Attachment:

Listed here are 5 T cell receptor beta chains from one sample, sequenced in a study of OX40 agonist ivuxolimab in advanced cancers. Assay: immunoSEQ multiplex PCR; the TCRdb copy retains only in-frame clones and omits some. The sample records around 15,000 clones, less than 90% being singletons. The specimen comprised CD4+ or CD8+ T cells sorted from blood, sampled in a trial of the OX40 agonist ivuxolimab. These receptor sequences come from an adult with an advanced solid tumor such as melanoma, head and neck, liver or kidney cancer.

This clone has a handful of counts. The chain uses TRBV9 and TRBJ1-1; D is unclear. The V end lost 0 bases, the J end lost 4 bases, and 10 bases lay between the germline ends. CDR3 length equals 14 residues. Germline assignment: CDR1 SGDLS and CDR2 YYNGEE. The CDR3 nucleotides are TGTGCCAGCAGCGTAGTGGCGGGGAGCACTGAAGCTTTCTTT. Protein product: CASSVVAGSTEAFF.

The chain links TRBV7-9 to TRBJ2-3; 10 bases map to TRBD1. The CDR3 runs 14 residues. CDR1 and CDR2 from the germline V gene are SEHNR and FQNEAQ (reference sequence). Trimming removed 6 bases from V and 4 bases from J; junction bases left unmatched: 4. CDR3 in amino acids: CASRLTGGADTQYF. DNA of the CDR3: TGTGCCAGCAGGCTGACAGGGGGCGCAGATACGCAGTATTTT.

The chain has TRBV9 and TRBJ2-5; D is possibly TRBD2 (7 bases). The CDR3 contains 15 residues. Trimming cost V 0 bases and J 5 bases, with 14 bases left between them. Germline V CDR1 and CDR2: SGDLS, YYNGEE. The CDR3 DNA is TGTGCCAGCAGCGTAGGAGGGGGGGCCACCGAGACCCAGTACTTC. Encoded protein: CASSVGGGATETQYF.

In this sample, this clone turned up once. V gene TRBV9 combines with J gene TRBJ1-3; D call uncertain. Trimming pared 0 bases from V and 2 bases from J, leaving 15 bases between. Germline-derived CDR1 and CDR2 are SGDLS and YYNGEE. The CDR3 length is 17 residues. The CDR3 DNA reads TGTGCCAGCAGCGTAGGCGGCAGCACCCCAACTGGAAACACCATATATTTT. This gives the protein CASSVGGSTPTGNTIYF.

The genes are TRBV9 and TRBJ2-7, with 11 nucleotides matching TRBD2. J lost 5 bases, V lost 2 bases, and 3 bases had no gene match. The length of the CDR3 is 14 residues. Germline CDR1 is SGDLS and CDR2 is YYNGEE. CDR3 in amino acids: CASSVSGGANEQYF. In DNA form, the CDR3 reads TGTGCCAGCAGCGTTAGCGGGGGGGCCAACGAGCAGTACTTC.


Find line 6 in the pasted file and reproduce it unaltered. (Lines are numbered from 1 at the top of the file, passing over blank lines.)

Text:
The genes are TRBV9 and TRBJ2-7, with 11 nucleotides matching TRBD2. J lost 5 bases, V lost 2 bases, and 3 bases had no gene match. The length of the CDR3 is 14 residues. Germline CDR1 is SGDLS and CDR2 is YYNGEE. CDR3 in amino acids: CASSVSGGANEQYF. In DNA form, the CDR3 reads TGTGCCAGCAGCGTTAGCGGGGGGGCCAACGAGCAGTACTTC.